Divorce will bring significant changes to every area of your life, and you may find that these changes continue to impact you as you move forward. Putting your life back together after the end of your marriage may include new decisions and a fresh start, and you may believe that an important part of this is moving to a new home. By moving, you can start your post-divorce life in a place that is not associated with your marriage.
Regardless of why you want to relocate, there may be certain things that could impact your ability to do so. One of the most important factors of things that could determine how and when you can move after a divorce is your child custody order. It is possible that your custody and visitation order may affect your ability to move more than a short distance from where you currently live.
Determining where you can go
If you are the custodial parent, your child is likely with you for the majority of the time. You may assume this means that you can do what you want, including relocating. However, this is not the case. Regardless of who has primary custody, both biological parents have rights, and relocating with the children could impede those rights. You may find that this makes a difficult and stressful custody situation even more complex, and it could ultimately have a negative impact on the children.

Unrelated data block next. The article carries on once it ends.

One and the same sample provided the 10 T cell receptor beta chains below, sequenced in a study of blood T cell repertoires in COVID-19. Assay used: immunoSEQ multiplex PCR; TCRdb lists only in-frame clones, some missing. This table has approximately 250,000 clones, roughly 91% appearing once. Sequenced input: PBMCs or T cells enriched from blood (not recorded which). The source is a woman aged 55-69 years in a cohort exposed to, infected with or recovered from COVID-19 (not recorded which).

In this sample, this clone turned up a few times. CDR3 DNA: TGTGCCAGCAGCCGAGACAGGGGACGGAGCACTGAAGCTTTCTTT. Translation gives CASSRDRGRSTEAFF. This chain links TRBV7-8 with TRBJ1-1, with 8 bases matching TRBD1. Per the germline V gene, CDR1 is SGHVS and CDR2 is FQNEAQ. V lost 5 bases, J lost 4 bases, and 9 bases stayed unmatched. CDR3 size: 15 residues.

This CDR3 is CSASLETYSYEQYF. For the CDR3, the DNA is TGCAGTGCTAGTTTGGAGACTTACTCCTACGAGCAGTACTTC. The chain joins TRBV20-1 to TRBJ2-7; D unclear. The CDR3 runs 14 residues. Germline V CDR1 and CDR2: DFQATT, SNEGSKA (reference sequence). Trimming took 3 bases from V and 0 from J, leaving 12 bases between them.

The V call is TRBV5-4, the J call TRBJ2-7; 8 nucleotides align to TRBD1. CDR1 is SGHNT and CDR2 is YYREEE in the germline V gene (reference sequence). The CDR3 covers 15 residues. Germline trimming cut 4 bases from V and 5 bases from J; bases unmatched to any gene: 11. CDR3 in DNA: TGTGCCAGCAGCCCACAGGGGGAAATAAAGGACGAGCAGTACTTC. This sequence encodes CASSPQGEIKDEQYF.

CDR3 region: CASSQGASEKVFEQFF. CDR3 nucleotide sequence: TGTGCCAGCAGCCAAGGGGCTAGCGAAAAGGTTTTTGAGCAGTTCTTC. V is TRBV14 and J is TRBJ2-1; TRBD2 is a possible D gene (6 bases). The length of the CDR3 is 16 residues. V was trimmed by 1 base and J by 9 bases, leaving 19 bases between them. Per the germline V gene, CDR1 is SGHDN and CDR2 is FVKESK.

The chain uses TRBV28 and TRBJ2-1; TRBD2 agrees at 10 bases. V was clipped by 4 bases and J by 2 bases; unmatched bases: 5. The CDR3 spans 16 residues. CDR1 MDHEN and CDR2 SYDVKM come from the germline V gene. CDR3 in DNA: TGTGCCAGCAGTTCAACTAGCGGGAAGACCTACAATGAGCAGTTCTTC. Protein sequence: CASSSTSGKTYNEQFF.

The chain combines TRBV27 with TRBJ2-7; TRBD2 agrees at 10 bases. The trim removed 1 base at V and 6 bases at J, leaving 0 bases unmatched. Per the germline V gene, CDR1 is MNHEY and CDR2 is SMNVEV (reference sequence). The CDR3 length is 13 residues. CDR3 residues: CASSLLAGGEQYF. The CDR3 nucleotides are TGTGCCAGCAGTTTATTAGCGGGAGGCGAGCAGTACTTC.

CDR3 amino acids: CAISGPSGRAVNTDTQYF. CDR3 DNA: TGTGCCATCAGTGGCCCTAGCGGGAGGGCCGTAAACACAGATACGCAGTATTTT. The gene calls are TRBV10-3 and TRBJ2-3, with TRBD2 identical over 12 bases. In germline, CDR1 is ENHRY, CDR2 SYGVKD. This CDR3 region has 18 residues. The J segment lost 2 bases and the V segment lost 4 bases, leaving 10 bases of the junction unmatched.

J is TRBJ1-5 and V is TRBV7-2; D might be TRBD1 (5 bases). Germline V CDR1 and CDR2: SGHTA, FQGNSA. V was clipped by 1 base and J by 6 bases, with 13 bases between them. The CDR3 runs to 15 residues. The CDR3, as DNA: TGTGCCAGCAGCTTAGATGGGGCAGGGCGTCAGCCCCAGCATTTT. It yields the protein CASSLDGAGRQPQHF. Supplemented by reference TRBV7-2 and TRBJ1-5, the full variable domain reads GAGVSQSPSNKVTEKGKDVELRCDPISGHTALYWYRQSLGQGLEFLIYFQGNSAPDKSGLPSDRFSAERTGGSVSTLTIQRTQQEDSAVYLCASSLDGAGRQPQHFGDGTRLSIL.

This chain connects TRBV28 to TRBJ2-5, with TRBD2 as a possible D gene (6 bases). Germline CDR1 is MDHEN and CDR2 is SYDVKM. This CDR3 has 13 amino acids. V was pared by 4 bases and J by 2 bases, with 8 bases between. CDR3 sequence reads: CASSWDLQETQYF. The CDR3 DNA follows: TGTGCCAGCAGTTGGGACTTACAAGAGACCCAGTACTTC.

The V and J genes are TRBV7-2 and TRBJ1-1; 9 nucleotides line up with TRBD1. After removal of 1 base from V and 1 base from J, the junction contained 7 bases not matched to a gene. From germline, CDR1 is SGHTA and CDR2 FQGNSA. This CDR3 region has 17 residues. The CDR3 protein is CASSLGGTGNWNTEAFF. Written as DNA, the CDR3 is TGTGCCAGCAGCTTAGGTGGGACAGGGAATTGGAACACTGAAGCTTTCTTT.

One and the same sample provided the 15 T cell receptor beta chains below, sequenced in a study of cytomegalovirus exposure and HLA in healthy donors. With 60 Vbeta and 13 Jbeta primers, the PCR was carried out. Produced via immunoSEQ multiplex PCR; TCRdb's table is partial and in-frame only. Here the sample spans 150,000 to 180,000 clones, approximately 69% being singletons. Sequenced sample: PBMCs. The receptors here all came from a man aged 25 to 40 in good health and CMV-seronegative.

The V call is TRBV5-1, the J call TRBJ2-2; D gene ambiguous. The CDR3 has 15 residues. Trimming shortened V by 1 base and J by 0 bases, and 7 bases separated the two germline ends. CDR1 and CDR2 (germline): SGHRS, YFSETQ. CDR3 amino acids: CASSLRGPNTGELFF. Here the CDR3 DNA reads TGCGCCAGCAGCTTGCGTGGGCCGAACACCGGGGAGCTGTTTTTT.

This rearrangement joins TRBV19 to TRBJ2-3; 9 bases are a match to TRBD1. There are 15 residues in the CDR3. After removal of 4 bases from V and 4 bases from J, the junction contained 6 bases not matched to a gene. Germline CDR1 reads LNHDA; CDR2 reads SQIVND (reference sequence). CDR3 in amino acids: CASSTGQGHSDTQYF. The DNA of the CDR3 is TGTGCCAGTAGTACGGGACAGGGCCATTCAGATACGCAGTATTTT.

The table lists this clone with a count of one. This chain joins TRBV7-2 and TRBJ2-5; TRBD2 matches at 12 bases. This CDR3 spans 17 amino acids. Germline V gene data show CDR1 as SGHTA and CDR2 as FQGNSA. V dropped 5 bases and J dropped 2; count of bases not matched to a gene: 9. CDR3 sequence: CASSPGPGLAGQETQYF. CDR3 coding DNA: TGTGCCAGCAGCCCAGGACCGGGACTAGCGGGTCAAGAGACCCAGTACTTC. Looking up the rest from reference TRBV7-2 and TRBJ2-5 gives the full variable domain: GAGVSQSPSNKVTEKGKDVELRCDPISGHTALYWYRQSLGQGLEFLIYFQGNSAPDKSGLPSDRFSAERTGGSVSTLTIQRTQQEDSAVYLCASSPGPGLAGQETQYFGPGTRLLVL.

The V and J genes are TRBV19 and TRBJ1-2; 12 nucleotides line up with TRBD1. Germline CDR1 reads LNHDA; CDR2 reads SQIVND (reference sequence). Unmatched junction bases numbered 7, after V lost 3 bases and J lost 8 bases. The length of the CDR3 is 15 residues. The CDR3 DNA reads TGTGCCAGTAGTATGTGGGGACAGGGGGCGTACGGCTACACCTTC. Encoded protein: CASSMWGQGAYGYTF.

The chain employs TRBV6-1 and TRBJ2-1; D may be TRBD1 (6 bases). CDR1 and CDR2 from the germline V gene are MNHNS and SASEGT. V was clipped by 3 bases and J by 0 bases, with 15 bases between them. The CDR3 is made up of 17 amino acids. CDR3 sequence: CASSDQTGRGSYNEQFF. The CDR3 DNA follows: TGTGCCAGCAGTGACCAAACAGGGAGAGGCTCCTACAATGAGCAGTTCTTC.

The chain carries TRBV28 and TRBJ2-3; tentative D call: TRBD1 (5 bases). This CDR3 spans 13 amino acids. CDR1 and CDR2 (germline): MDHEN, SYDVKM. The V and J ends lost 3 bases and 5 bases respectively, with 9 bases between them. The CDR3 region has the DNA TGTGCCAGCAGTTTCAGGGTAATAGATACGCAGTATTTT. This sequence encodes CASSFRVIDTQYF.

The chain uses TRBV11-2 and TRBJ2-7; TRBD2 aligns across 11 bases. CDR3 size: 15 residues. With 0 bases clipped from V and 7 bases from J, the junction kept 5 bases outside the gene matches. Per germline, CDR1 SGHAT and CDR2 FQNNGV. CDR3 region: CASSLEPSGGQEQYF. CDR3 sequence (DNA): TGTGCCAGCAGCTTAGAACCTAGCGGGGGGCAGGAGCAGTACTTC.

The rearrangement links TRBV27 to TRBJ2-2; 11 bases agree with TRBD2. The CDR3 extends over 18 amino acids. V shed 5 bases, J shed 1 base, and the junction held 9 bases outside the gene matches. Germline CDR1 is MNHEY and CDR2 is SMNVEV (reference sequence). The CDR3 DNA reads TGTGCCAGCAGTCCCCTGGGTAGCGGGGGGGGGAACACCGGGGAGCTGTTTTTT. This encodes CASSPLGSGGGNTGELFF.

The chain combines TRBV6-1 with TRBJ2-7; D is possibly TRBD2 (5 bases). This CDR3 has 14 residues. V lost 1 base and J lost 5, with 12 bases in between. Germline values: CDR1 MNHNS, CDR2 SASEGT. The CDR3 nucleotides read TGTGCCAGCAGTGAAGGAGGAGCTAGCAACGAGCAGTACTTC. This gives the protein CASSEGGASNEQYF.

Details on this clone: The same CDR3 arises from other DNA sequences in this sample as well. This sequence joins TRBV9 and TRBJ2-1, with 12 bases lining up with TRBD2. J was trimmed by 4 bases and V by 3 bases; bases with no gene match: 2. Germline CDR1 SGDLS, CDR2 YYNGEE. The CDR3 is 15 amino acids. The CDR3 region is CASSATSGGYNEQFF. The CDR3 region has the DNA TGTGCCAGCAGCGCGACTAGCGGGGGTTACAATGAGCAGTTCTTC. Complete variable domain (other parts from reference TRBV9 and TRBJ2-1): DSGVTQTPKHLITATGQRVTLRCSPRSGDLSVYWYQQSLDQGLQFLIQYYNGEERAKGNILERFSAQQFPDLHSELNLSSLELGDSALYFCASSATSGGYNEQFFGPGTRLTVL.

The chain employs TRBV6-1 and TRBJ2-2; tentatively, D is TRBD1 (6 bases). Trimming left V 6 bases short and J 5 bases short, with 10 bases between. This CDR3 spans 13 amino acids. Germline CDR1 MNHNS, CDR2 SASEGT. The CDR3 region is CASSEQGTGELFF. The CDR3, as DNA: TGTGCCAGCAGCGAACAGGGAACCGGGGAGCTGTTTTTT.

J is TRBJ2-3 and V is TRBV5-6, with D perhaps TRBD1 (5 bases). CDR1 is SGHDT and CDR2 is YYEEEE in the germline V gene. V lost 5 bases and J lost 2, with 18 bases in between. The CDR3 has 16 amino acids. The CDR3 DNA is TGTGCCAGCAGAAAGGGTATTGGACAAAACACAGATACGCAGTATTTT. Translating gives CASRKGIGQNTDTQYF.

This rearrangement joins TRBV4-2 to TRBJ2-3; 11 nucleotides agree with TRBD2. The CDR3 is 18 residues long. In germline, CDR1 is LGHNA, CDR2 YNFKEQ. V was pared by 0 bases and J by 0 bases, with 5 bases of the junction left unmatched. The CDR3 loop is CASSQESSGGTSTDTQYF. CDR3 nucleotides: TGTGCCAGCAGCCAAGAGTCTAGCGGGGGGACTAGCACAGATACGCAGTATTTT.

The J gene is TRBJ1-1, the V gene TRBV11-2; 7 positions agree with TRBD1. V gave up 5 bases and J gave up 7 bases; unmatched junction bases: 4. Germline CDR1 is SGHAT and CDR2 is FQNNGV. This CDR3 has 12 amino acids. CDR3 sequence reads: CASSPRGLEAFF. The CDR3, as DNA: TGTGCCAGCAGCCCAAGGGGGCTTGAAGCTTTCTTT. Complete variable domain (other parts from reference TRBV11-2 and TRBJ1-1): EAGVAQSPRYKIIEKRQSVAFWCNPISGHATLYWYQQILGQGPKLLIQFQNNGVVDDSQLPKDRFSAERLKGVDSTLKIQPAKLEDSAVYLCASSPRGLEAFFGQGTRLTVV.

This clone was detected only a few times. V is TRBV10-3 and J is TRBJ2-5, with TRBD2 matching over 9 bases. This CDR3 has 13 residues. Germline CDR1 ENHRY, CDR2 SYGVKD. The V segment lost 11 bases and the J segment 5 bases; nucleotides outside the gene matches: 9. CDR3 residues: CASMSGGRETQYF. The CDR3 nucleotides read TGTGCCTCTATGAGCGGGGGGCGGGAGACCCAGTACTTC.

The primary factor in how a court will address a potential relocation to a different city or state is whether it is in the best interests of the child. This includes the possible impact of changing schools, moving away from friends and the disruption of the continuity of lifestyle. A move could also affect the other parent’s visitation time and ability to remain a critical part of a child’s life.
Know your rights and options
A Mississippi family court may not permit you to move with your child if it is needlessly disruptive to his or her life or affects the rights of the other parent. You will benefit from seeking the guidance of a knowledgeable professional if you truly believe that relocation will be best. An assessment of your current custody order and the details of your individual situation can help you understand how to balance your post-divorce goals, parental rights and the best interests of the children.